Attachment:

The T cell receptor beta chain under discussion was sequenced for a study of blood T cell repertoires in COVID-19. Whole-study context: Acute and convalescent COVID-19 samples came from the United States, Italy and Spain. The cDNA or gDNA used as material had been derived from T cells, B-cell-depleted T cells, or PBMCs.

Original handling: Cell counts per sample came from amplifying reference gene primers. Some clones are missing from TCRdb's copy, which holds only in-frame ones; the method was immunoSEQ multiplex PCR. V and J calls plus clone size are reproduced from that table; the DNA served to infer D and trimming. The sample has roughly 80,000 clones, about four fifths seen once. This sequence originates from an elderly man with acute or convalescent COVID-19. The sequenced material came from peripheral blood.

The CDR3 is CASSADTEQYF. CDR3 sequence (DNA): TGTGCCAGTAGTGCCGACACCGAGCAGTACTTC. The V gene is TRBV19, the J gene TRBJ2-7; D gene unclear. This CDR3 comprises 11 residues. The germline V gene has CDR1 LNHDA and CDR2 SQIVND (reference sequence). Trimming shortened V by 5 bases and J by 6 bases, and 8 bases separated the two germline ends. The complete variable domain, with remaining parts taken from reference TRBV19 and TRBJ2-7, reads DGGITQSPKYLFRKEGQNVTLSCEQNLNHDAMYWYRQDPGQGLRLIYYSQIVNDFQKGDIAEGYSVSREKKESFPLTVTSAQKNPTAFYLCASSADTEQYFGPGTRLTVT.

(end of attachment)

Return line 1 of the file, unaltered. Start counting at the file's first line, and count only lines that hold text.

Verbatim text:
The T cell receptor beta chain under discussion was sequenced for a study of blood T cell repertoires in COVID-19. Whole-study context: Acute and convalescent COVID-19 samples came from the United States, Italy and Spain. The cDNA or gDNA used as material had been derived from T cells, B-cell-depleted T cells, or PBMCs.